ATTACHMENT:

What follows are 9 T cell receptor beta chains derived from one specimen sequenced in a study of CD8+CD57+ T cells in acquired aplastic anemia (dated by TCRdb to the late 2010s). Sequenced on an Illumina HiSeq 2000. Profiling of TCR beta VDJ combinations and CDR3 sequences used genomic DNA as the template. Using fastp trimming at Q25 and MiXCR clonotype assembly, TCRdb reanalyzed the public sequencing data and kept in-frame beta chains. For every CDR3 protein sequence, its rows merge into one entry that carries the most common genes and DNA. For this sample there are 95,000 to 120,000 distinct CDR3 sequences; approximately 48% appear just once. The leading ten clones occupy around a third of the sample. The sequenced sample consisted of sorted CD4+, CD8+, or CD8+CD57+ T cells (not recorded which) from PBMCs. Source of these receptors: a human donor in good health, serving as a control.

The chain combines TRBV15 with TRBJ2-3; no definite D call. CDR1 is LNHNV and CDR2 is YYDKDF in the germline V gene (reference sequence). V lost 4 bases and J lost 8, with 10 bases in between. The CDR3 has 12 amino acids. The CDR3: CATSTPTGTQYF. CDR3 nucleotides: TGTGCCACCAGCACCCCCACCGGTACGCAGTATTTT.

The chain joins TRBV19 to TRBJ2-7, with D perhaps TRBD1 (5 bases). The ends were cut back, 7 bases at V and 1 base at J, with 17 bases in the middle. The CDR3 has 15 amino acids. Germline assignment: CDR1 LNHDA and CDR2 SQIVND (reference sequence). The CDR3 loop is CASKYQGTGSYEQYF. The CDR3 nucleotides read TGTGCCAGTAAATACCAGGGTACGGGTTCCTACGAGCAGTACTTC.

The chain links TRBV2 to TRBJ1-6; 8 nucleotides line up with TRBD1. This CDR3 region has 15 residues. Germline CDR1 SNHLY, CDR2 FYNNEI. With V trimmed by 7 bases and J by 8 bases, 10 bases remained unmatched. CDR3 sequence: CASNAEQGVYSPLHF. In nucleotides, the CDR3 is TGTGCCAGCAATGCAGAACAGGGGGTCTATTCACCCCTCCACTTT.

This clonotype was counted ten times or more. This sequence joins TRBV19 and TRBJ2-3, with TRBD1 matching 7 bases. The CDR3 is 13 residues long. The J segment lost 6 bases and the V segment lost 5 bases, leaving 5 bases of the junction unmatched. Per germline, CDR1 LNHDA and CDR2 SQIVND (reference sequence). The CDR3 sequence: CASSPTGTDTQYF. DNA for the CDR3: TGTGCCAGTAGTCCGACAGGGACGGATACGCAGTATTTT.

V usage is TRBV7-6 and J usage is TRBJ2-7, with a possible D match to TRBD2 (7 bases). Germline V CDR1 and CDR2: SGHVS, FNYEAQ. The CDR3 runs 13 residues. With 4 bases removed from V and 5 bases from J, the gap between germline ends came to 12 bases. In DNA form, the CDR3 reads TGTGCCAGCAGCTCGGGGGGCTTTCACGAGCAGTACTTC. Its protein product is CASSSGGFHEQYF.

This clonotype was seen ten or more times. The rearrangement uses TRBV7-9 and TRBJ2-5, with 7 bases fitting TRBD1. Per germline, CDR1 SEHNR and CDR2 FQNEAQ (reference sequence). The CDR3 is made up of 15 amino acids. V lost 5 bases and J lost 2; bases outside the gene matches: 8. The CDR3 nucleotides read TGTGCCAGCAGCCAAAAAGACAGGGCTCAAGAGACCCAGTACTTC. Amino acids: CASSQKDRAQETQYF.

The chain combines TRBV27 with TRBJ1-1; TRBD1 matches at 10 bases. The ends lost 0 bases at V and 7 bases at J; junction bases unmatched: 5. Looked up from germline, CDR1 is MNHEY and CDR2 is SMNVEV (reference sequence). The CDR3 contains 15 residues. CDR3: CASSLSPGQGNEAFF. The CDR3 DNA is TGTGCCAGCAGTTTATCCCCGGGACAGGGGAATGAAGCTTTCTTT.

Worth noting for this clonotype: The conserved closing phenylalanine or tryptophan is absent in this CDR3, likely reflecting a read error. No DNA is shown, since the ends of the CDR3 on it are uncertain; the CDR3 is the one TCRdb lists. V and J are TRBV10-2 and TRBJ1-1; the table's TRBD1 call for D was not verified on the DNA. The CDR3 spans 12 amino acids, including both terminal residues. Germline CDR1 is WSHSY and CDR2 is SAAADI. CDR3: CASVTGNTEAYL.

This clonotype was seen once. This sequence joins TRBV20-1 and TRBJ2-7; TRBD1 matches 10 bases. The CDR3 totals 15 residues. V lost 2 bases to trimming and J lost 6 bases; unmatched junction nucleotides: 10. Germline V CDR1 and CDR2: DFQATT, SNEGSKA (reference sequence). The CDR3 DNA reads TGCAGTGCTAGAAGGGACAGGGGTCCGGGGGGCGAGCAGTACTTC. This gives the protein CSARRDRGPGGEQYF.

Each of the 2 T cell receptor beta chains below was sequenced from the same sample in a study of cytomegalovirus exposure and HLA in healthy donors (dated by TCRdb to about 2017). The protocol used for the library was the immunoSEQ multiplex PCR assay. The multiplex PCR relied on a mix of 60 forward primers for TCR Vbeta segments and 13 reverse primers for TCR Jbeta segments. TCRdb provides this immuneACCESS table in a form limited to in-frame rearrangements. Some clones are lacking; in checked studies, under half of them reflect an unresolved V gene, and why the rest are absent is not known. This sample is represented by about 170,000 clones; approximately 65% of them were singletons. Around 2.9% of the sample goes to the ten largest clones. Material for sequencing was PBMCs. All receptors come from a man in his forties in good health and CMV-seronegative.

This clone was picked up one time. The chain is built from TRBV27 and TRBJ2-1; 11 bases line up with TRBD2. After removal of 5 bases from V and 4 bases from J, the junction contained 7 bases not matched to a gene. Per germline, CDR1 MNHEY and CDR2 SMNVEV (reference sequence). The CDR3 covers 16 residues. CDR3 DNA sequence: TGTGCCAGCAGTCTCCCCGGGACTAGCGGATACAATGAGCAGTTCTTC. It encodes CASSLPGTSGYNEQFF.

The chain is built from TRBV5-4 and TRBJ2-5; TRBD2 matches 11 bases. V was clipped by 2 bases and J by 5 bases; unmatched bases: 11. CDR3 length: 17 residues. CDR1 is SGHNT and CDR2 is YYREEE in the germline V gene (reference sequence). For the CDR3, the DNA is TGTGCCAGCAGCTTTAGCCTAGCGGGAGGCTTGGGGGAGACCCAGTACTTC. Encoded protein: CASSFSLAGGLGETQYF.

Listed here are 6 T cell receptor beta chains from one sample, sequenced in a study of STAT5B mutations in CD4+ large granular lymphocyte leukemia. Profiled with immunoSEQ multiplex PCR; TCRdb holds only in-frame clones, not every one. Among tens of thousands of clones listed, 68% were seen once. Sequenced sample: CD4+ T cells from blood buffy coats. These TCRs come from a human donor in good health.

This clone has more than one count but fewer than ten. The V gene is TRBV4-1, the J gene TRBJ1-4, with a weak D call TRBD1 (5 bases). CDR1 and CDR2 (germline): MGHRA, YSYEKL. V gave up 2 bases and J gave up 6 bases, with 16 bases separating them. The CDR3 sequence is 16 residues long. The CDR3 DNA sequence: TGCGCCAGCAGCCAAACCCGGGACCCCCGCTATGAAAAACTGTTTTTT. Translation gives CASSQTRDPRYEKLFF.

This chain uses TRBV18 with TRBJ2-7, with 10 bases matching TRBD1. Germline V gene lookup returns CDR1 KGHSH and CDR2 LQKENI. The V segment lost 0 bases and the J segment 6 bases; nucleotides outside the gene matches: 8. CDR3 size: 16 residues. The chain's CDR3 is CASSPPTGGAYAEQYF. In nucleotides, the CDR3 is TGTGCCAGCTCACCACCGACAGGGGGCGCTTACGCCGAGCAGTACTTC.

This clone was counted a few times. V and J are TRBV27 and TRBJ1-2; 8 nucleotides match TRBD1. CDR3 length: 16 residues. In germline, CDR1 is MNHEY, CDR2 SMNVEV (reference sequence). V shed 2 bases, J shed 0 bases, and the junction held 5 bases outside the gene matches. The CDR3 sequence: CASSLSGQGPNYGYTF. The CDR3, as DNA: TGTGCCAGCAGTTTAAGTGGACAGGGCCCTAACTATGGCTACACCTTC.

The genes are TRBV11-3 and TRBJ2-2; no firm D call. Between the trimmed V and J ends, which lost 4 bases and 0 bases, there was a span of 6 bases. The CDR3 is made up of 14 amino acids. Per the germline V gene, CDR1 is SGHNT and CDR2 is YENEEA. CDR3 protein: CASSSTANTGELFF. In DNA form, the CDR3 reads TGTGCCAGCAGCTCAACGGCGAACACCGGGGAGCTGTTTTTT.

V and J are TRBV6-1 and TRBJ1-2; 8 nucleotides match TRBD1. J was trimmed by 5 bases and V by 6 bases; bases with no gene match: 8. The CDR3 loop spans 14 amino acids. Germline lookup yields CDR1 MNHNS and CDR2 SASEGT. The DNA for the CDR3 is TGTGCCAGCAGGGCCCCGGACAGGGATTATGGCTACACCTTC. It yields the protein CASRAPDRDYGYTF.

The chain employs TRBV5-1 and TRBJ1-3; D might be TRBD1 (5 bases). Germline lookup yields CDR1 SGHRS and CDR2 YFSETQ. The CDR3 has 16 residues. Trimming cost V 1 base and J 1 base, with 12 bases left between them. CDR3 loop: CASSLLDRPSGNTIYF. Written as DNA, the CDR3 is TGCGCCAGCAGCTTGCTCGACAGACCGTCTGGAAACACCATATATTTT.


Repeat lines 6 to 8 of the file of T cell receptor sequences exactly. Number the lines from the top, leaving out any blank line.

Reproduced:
V usage is TRBV7-6 and J usage is TRBJ2-7, with a possible D match to TRBD2 (7 bases). Germline V CDR1 and CDR2: SGHVS, FNYEAQ. The CDR3 runs 13 residues. With 4 bases removed from V and 5 bases from J, the gap between germline ends came to 12 bases. In DNA form, the CDR3 reads TGTGCCAGCAGCTCGGGGGGCTTTCACGAGCAGTACTTC. Its protein product is CASSSGGFHEQYF.

This clonotype was seen ten or more times. The rearrangement uses TRBV7-9 and TRBJ2-5, with 7 bases fitting TRBD1. Per germline, CDR1 SEHNR and CDR2 FQNEAQ (reference sequence). The CDR3 is made up of 15 amino acids. V lost 5 bases and J lost 2; bases outside the gene matches: 8. The CDR3 nucleotides read TGTGCCAGCAGCCAAAAAGACAGGGCTCAAGAGACCCAGTACTTC. Amino acids: CASSQKDRAQETQYF.

The chain combines TRBV27 with TRBJ1-1; TRBD1 matches at 10 bases. The ends lost 0 bases at V and 7 bases at J; junction bases unmatched: 5. Looked up from germline, CDR1 is MNHEY and CDR2 is SMNVEV (reference sequence). The CDR3 contains 15 residues. CDR3: CASSLSPGQGNEAFF. The CDR3 DNA is TGTGCCAGCAGTTTATCCCCGGGACAGGGGAATGAAGCTTTCTTT.